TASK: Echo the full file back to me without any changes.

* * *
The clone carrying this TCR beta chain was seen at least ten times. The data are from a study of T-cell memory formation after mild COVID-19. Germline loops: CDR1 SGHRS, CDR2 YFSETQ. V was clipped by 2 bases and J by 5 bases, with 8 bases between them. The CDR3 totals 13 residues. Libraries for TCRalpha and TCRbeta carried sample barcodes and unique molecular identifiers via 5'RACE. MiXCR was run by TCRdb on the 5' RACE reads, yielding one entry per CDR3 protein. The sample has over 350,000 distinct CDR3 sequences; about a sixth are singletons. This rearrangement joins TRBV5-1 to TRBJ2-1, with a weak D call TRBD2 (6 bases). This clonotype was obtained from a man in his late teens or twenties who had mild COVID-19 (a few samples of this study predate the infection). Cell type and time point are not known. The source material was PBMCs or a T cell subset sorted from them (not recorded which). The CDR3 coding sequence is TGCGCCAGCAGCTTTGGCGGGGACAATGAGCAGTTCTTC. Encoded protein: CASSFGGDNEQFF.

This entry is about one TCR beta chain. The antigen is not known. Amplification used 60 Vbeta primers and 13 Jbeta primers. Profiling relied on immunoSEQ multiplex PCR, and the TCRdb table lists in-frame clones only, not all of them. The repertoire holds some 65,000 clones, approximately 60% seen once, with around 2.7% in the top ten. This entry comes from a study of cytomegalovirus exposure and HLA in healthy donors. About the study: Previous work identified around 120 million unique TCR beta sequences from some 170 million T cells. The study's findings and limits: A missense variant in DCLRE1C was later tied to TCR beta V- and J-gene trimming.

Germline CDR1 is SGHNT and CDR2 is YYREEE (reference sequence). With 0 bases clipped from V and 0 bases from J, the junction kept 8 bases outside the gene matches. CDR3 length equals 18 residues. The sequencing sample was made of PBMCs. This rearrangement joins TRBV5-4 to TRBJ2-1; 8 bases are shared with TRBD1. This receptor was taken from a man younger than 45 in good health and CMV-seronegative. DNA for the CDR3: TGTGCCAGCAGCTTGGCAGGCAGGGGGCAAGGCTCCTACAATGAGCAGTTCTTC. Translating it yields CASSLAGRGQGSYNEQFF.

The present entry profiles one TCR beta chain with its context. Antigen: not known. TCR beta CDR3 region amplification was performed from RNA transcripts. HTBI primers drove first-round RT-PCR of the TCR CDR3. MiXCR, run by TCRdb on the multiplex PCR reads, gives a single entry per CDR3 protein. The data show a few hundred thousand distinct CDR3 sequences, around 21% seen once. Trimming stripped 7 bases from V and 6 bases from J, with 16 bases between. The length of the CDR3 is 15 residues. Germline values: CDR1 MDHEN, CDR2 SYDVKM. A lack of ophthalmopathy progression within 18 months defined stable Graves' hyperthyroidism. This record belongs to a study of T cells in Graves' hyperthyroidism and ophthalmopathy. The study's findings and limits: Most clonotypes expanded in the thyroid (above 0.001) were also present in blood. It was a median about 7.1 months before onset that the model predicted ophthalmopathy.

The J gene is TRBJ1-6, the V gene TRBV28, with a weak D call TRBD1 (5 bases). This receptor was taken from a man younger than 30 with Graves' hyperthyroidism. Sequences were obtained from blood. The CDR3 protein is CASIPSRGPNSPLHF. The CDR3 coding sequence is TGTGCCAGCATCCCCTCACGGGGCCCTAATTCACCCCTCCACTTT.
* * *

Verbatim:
The clone carrying this TCR beta chain was seen at least ten times. The data are from a study of T-cell memory formation after mild COVID-19. Germline loops: CDR1 SGHRS, CDR2 YFSETQ. V was clipped by 2 bases and J by 5 bases, with 8 bases between them. The CDR3 totals 13 residues. Libraries for TCRalpha and TCRbeta carried sample barcodes and unique molecular identifiers via 5'RACE. MiXCR was run by TCRdb on the 5' RACE reads, yielding one entry per CDR3 protein. The sample has over 350,000 distinct CDR3 sequences; about a sixth are singletons. This rearrangement joins TRBV5-1 to TRBJ2-1, with a weak D call TRBD2 (6 bases). This clonotype was obtained from a man in his late teens or twenties who had mild COVID-19 (a few samples of this study predate the infection). Cell type and time point are not known. The source material was PBMCs or a T cell subset sorted from them (not recorded which). The CDR3 coding sequence is TGCGCCAGCAGCTTTGGCGGGGACAATGAGCAGTTCTTC. Encoded protein: CASSFGGDNEQFF.

This entry is about one TCR beta chain. The antigen is not known. Amplification used 60 Vbeta primers and 13 Jbeta primers. Profiling relied on immunoSEQ multiplex PCR, and the TCRdb table lists in-frame clones only, not all of them. The repertoire holds some 65,000 clones, approximately 60% seen once, with around 2.7% in the top ten. This entry comes from a study of cytomegalovirus exposure and HLA in healthy donors. About the study: Previous work identified around 120 million unique TCR beta sequences from some 170 million T cells. The study's findings and limits: A missense variant in DCLRE1C was later tied to TCR beta V- and J-gene trimming.

Germline CDR1 is SGHNT and CDR2 is YYREEE (reference sequence). With 0 bases clipped from V and 0 bases from J, the junction kept 8 bases outside the gene matches. CDR3 length equals 18 residues. The sequencing sample was made of PBMCs. This rearrangement joins TRBV5-4 to TRBJ2-1; 8 bases are shared with TRBD1. This receptor was taken from a man younger than 45 in good health and CMV-seronegative. DNA for the CDR3: TGTGCCAGCAGCTTGGCAGGCAGGGGGCAAGGCTCCTACAATGAGCAGTTCTTC. Translating it yields CASSLAGRGQGSYNEQFF.

The present entry profiles one TCR beta chain with its context. Antigen: not known. TCR beta CDR3 region amplification was performed from RNA transcripts. HTBI primers drove first-round RT-PCR of the TCR CDR3. MiXCR, run by TCRdb on the multiplex PCR reads, gives a single entry per CDR3 protein. The data show a few hundred thousand distinct CDR3 sequences, around 21% seen once. Trimming stripped 7 bases from V and 6 bases from J, with 16 bases between. The length of the CDR3 is 15 residues. Germline values: CDR1 MDHEN, CDR2 SYDVKM. A lack of ophthalmopathy progression within 18 months defined stable Graves' hyperthyroidism. This record belongs to a study of T cells in Graves' hyperthyroidism and ophthalmopathy. The study's findings and limits: Most clonotypes expanded in the thyroid (above 0.001) were also present in blood. It was a median about 7.1 months before onset that the model predicted ophthalmopathy.

The J gene is TRBJ1-6, the V gene TRBV28, with a weak D call TRBD1 (5 bases). This receptor was taken from a man younger than 30 with Graves' hyperthyroidism. Sequences were obtained from blood. The CDR3 protein is CASIPSRGPNSPLHF. The CDR3 coding sequence is TGTGCCAGCATCCCCTCACGGGGCCCTAATTCACCCCTCCACTTT.